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Title :Behavioral-based price discrimination
Creator :Κεντρωτά, Αναστασία
Contributor :Γκενάκος, Χρήστος (Επιβλέπων καθηγητής)
Athens University of Economics and Business, Department of Economics (Degree granting institution)
Type :Text
Extent :83p.
Language :en
Abstract :In the first chapter of the thesis, we will refer to some pricing practices and their effects on consumers’ behavior. Even though the classical economic theory suggests that people will act rationally using benefit and cost analysis to make a decision, scientific research shows that this is not the case. People do not have the ability to recognize and evaluate all the available information in today’s complex environment. So we will refer to drip pricing, opt-in/opt-out, reference pricing, the use of word ‘free’, bait pricing, complex pricing and time limited offers.In the next chapter, I’m going to discuss how the collection of customer data can be used in price discrimination and how this can affect the profitability of the firm. We will examine homogenous, non-durable good duopolies to find out the competitive effects of customer recognition. In this part, we are trying to understand why firms invest in the collection of customer data, how it affects their ability to discriminate and how this is profitable. The advances of technology and the willingness of customers to share their identities make it easier to collect the data that the firms need in order to automatize pricing based on various aspects.Finally, in the last chapter, we will examine competition in the presence of behaviorally biased or boundedly rational consumers. Consumers’ behavior may deviate from the idea of perfect rationality in many different ways. Consumers may suffer from cognitive limitations thus making the comparison of products and prices very difficult. Additionally, consumers may be prone to various behavioral biases, such as being overoptimistic about the future or overconfident concerning their ability to avoid accidents, or being afraid to lose compared to the status quo. However, there are remedies that can improve market outcomes. We will discuss consumer learning and education, reputation building by firms, information leading to improved market transparency and the standardization of information. However, each of these remedies is effective in particular cases. For example, learning and education are used in cases where errors can be detected and realizes ex post. In cases where firms have a motive to exploit errors, there is also a motive to establish a reputation for not engaging in such exploitation. Whenever consumers need to engage in active research before purchasing, better information is very important. Last but not least, when consumers have cognitive limitations it is not only the available information that matter but also its presentation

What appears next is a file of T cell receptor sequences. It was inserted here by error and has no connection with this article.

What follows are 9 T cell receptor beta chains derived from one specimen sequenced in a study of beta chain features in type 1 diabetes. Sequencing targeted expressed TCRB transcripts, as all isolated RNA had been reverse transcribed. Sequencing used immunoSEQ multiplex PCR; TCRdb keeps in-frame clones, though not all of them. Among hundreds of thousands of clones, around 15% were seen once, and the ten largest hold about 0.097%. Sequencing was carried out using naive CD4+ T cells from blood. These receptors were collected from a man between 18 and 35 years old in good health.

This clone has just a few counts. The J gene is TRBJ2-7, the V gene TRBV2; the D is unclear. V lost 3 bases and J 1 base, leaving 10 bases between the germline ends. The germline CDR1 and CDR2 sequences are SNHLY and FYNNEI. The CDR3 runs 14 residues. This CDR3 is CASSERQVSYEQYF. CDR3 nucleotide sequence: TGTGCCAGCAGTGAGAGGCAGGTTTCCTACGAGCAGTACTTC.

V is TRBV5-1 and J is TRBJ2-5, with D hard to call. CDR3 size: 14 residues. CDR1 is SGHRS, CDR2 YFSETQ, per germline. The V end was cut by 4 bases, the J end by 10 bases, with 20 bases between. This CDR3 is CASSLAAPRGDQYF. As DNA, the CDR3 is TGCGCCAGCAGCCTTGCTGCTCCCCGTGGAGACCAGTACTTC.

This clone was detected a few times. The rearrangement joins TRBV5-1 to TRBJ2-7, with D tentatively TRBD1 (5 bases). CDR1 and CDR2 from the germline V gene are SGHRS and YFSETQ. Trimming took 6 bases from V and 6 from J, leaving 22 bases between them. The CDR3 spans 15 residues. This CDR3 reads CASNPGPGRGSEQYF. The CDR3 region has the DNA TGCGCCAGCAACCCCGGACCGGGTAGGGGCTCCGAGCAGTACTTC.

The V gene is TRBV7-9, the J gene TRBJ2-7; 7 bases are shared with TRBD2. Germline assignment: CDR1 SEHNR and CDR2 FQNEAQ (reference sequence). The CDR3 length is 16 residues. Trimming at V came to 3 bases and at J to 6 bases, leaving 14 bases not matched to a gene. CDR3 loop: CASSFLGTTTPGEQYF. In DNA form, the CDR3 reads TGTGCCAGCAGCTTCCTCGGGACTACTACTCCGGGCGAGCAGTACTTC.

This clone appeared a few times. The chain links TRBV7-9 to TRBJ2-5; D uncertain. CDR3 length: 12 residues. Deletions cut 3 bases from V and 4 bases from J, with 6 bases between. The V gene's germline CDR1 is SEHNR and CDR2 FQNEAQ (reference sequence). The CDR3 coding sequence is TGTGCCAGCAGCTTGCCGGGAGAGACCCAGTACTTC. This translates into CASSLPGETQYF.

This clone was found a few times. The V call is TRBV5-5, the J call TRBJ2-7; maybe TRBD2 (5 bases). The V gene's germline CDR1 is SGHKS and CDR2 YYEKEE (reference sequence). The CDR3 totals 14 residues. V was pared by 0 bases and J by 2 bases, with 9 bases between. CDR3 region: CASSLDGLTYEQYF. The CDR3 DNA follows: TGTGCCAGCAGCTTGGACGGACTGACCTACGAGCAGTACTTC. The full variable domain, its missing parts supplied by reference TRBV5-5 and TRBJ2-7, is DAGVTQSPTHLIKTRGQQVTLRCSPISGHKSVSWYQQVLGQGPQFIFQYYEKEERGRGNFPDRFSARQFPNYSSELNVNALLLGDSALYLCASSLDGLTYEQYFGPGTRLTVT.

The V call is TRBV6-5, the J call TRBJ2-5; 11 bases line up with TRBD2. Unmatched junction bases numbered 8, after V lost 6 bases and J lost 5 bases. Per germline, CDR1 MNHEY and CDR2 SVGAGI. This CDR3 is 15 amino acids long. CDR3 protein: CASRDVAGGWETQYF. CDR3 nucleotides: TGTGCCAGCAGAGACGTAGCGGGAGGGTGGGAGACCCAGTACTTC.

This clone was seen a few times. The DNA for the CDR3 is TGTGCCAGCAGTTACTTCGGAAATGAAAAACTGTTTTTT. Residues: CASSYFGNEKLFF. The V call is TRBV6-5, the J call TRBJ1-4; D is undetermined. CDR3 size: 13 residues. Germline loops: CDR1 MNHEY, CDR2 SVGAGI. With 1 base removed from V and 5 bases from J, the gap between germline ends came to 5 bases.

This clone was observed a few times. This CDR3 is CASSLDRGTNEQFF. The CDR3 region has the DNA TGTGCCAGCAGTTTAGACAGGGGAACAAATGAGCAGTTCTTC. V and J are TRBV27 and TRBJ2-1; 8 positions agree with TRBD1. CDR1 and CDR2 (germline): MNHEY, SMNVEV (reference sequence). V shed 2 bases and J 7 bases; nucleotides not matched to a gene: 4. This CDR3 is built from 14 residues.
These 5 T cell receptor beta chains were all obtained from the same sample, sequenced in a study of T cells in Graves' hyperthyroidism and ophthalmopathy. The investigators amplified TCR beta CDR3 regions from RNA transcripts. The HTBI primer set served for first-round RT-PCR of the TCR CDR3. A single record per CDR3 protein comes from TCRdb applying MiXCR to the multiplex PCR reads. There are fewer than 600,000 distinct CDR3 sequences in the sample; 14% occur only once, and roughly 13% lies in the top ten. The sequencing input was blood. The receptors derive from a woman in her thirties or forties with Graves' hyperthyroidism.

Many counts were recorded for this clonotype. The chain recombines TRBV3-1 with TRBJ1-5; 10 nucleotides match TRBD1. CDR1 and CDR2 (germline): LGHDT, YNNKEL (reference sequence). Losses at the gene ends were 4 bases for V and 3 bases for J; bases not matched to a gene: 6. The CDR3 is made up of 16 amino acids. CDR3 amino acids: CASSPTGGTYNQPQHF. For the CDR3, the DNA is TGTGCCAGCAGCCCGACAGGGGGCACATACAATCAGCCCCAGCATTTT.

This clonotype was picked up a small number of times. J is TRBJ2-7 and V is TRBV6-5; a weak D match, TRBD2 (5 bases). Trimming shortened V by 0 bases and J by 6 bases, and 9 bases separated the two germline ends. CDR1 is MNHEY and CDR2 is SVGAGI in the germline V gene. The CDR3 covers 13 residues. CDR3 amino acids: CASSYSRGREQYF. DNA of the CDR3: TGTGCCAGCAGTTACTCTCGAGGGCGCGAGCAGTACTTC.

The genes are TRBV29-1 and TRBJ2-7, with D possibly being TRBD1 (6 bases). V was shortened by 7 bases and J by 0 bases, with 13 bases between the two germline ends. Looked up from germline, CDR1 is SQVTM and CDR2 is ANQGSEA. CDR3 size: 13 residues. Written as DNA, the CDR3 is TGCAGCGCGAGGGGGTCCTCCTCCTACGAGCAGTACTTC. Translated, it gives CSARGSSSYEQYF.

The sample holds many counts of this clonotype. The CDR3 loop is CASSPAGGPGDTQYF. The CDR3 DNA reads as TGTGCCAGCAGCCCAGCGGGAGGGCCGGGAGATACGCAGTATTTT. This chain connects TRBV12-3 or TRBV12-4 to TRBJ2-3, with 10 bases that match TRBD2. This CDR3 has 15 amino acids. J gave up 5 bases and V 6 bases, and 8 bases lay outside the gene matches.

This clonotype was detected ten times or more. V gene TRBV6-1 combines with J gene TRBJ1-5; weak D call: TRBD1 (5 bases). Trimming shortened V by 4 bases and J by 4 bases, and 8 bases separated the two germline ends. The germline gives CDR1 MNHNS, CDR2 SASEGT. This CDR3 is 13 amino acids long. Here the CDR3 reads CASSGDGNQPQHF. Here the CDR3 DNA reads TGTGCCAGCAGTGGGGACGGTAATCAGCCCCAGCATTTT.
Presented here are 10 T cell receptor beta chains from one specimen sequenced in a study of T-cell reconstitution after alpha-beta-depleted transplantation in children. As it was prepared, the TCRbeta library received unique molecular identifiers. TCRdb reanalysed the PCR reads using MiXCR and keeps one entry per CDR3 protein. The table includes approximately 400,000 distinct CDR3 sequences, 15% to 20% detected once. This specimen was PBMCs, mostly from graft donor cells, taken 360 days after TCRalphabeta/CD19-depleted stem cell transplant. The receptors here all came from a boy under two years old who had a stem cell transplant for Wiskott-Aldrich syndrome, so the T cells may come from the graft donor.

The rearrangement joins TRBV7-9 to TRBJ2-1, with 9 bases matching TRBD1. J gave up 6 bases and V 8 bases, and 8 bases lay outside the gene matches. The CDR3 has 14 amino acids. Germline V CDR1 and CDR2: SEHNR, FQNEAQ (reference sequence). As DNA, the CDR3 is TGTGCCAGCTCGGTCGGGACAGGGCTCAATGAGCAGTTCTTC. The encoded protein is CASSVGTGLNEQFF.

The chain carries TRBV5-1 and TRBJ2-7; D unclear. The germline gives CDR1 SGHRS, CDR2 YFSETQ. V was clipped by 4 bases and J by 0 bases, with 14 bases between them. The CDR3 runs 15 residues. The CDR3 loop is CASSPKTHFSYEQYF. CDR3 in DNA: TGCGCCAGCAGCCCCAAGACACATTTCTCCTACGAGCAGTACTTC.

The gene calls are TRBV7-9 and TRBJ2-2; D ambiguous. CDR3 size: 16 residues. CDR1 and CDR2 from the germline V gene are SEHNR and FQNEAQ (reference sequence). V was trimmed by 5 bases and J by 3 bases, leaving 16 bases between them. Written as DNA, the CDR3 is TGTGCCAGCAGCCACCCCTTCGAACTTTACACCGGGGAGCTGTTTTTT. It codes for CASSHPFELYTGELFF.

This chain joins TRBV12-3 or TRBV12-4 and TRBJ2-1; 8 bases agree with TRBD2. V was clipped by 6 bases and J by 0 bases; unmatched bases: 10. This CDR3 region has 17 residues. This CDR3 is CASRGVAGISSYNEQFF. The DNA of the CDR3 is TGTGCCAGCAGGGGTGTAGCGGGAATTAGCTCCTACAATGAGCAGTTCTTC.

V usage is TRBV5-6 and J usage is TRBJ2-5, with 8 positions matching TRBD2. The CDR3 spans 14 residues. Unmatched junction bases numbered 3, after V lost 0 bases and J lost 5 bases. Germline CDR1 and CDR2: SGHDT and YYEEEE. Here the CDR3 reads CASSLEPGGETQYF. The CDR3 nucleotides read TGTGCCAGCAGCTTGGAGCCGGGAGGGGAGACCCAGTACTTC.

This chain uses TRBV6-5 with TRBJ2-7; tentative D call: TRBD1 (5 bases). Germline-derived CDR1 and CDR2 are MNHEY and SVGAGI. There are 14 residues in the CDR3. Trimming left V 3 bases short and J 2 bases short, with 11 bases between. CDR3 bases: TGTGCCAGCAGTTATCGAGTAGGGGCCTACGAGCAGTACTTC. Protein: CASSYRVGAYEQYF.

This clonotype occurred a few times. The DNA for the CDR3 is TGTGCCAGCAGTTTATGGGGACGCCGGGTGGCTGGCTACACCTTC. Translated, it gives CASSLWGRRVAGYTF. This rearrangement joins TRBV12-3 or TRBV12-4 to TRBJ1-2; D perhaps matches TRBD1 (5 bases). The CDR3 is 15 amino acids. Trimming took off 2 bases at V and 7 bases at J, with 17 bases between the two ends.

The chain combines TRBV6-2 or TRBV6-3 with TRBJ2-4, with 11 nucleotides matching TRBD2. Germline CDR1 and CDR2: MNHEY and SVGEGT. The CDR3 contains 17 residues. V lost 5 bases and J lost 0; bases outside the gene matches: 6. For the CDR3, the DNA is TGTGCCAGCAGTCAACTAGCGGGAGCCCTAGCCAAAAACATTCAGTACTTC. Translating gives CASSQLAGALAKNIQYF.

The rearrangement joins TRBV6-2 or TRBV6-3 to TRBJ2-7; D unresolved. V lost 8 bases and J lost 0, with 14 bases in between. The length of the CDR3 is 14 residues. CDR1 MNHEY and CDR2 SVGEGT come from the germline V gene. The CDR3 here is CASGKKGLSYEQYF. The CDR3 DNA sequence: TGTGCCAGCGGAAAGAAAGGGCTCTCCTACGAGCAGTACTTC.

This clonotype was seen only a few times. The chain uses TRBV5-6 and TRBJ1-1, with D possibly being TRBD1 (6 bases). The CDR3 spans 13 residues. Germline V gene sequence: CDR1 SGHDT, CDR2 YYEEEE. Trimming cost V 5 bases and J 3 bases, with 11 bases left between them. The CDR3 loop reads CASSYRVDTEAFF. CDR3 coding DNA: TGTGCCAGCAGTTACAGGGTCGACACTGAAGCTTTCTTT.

Subject :Pricing practices
Consumer behavior
Behavioral-Based Price Discrimination (BBPD)
Date :31-01-2013
Licence :

File: Kentrota_2013.pdf

Type: application/pdf